When black protests against violent acts of racism have turned riotous, business owners tapped into what Pierre Nora calls milieux de mémoire, or the real environments of memory, to protect historic black shops and gathering places with an explicitly worded referent: “BLACK OWNED.” During the Watts Riots (or Watts Rebellion) of 1965, black citizens devised a complex system of written signs and hand gestures to distinguish who and what was off-limits. During the 1992 L.A. riots, however, the Los Angeles Sentinel reported May 14, 1992, that while some black businesses posting “Black-owned” in their windows were spared, black businesses remained the hardest hit. However efficacious they have been, the signs have endured in the black imagination. More recently, similar strategies by black business owners can be observed in places like Ferguson, Missouri, in 2014 and 2015; Baltimore, Maryland, in 2015; Charlotte, North Carolina, in 2016; and, now, Minneapolis. And this time, being a bit closer to the epicenter, the moment was more palpable to me, and the details more detectable. What struck me were not the particular uses of black-owned signs in this case, but the ways the spirit of the signs might have been appropriated. There were other kinds of signs peppered across the city, not posted by black businesses but those asserting solidarity with black interests. Allies. These alternative signs read, “Justice for George Floyd,” “Black Lives Matter,” and “NO JUSTICE, NO PEACE”—performing the same kind of work as the racial Passover.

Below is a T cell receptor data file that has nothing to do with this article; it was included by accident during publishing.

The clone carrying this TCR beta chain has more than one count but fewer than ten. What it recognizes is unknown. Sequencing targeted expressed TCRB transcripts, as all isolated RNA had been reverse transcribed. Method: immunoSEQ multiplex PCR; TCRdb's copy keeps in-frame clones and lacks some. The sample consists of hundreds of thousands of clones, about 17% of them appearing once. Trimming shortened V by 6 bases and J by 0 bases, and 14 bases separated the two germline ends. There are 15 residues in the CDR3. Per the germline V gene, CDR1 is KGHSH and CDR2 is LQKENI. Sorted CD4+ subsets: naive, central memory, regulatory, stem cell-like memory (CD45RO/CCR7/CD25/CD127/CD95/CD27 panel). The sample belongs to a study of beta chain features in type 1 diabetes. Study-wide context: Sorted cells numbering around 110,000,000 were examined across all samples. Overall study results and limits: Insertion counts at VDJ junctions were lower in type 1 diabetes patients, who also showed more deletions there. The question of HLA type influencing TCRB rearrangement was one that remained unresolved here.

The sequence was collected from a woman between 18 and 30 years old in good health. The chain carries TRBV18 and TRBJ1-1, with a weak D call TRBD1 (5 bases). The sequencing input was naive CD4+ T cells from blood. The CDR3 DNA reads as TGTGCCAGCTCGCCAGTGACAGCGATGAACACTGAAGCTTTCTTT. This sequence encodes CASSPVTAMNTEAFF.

These signs of solidarity led me to inquire who is allowed to evoke the spirit of the racial Passover. I was curious, too, whether mine was a fair question. More than black people have a desire not to see their businesses ruined and their livelihoods reduced to ashes. If some buildings matter, couldn’t an argument be conjured that they all matter. The same day we arrived, June 2, the Philadelphia Inquirer published a headline that stirred up social media. It has now been retracted with an apology, and at least one resignation. The big, bold letters of the headline announced, “Buildings Matter, Too.” Written by architecture critic, Inga Saffron, the article was written with the intention of raising concern about what cities lose when riots consume them. Saffron opened that article with the question: “Does the destruction of buildings matter when black Americans are being brazenly murdered in cold blood by police and vigilantes?” The question, she notes, is less hers than one circulating in the public discourse, but she never gets around to providing a satisfactory answer. Rather, Saffron’s repetition of the chorus of “this only hurts you” came off as a cold reflection of her seeming position of privilege and cursory acquaintance with the deep history of race in America.